Universal Precautions (Encyclopedia of Nursing & Allied Health)
Universal precautions are safety procedures established by the Centers for Disease Control and Prevention (CDC) and the American Dental Association (ADA).
These precautions are used in medical and dental offices to prevent the transmission of infectious diseases to patients and health care workers.
Universal precautions are standards of infection control practices designed to reduce the risk of transmission of bloodborne infections.
Personal protective equipment
Protective equipment includes gloves, gowns, masks, and eyewear worn by health care workers to reduce the risk of exposure to potentially infectious materials.
Examination gloves are used for procedures involving contact with mucous membranes. They reduce the incidence of contamination to the hands, but they cannot prevent penetrating injuries from needles or other sharp instruments. Gloves are changed after each patient and discarded, and must never be washed or disinfected for reuse. Washing with surfactants may cause wicking (the enhanced penetration of liquids through undetected holes in the glove). Disinfecting agents may cause deterioration of the gloves. Petroleum jelly may also break down latex. Utility gloves may be used when handling contaminated instruments and cleaning of the treatment area or sterilization room.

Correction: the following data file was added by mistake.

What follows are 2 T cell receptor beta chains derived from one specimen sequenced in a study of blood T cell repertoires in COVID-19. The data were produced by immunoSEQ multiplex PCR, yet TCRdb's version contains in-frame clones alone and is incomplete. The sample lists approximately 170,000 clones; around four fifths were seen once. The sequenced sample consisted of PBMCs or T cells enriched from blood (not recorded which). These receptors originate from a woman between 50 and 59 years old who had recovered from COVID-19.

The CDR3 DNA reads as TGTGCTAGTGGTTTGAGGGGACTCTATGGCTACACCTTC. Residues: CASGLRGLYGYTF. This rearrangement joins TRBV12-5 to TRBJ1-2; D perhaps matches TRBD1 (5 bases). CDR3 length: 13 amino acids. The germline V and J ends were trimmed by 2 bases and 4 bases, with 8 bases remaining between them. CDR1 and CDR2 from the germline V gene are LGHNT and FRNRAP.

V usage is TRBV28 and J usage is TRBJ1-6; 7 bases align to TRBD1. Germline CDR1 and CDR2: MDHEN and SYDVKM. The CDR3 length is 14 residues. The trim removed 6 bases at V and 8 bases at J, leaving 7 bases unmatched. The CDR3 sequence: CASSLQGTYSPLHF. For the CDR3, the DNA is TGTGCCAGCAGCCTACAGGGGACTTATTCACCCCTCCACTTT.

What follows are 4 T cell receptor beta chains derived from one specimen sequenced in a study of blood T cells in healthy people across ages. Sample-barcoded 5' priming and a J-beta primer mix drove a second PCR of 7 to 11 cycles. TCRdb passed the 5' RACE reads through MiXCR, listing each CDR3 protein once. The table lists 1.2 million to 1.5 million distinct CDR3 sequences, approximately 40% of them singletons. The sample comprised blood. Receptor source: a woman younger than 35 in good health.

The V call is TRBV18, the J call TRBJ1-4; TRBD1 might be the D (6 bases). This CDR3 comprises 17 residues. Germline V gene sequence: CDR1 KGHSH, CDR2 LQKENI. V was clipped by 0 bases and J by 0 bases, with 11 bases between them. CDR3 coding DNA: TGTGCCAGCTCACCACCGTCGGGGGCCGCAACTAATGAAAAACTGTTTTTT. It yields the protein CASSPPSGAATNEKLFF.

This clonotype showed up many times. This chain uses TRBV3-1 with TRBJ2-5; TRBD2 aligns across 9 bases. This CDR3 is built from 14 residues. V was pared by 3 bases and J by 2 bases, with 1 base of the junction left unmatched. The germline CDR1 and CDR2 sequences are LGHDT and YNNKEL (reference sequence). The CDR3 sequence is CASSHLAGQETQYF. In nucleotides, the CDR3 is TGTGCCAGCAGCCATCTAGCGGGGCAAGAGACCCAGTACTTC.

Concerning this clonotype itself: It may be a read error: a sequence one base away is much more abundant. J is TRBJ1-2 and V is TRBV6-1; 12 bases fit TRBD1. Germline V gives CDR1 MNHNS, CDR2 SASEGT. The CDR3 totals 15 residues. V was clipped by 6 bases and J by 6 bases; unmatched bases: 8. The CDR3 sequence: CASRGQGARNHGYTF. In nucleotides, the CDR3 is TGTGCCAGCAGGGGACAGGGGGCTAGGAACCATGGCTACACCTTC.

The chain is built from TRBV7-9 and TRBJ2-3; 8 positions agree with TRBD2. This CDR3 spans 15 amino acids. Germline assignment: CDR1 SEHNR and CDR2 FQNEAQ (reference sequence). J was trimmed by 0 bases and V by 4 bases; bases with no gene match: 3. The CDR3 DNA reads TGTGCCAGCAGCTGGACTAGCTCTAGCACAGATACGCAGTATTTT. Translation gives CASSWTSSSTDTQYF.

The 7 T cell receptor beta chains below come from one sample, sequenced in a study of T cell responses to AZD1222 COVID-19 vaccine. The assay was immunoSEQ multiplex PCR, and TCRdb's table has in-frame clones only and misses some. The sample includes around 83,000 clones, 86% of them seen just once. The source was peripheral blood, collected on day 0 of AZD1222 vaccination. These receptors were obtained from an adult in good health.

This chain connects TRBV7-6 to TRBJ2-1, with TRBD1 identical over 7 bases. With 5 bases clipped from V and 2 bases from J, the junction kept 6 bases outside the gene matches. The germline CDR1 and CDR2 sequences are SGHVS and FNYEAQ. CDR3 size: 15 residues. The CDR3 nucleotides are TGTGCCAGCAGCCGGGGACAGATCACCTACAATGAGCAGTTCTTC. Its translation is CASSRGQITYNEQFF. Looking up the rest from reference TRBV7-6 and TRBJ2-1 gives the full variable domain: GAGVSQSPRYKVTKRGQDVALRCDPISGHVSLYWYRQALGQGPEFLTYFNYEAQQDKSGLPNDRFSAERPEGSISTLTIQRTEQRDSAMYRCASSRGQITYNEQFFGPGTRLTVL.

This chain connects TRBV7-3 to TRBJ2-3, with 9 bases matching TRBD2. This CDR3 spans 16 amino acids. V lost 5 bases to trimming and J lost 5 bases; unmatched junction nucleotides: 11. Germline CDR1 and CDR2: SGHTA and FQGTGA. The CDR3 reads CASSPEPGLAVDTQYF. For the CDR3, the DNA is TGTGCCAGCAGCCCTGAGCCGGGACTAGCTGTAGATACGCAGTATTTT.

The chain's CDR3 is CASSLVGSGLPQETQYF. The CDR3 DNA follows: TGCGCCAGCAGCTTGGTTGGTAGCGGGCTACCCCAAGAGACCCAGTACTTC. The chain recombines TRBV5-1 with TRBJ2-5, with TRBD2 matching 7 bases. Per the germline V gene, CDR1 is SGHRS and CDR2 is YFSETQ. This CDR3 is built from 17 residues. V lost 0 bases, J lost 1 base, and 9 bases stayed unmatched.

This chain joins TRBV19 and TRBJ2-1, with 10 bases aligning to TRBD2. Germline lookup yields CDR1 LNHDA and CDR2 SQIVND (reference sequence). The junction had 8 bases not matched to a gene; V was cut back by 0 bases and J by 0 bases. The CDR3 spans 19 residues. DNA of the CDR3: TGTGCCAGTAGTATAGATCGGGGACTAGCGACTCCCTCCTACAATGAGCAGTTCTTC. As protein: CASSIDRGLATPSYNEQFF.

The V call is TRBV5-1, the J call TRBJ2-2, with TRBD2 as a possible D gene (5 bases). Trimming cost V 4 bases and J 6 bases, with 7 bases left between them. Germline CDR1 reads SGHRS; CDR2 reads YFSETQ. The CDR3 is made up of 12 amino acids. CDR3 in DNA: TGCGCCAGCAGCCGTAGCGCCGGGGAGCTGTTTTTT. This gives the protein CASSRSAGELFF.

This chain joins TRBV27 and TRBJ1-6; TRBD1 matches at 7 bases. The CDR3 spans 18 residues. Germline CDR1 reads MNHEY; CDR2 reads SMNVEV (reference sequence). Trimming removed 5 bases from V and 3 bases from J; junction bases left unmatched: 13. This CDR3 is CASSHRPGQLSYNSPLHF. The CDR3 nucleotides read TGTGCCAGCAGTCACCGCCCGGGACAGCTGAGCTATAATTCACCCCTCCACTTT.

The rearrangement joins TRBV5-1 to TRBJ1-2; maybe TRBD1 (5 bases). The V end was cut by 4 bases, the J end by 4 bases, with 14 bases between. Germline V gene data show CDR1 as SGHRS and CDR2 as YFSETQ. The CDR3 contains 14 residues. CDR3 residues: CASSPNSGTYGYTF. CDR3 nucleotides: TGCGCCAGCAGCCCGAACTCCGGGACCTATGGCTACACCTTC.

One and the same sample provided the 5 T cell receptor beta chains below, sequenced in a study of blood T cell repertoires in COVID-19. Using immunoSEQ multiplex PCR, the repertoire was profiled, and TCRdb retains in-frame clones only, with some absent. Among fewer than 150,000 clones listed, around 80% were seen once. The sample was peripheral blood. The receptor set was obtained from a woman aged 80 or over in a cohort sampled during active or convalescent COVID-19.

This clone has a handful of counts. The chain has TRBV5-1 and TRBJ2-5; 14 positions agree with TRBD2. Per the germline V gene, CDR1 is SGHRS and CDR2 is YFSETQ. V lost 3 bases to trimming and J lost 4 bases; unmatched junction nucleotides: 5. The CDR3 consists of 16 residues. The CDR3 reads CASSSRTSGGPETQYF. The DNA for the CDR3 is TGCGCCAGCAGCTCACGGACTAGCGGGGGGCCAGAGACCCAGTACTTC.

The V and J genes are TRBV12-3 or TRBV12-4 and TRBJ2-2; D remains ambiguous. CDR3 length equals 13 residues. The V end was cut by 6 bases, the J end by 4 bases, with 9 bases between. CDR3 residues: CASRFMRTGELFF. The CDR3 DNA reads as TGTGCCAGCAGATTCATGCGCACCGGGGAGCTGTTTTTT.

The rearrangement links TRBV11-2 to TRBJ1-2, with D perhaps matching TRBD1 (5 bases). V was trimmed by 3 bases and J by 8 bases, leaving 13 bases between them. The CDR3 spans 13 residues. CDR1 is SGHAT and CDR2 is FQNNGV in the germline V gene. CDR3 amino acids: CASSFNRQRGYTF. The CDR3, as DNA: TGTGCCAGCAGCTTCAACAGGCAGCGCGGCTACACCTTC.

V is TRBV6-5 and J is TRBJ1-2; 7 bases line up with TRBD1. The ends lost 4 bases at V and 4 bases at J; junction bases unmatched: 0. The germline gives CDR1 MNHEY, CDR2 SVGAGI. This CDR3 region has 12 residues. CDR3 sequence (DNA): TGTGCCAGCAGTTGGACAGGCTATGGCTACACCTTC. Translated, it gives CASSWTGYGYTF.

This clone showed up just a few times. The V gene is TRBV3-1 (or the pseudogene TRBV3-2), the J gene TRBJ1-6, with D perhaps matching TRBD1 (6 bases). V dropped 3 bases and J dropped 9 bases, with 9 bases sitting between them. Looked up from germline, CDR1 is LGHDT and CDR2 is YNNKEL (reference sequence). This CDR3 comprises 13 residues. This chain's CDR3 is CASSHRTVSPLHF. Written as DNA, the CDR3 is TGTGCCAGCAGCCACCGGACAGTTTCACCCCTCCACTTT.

Fluid-resistant gowns, laboratory coats, or uniforms should be worn when clothing is likely to be soiled with blood or other bodily fluids. Reusable protective clothing should be washed separately from other clothes, using a normal laundry cycle. Protective clothing should be changed daily or as soon as visibly soiled. They should be removed before personnel leave areas of the dental office used for laboratory or patient-care activities.
Masks and protective eyewear, or chin-length, plastic face shields should be worn when splashing or spattering of blood or other body fluids is likely. A mask should be changed between patients or during patient treatment if it becomes wet or moist. A face shield or protective eyewear should be washed with appropriate cleaning agents when visibly soiled.
Careful handling and disposal of sharps
Sharp disposable items, such as needles, saliva ejectors, rubber prophy cups and scalpels that cannot be sterilized and are contaminated with blood or other body fluids need to be discarded in puncture resistant containers. Special delivery companies pick up the containers once they are full and replace them with empty containers.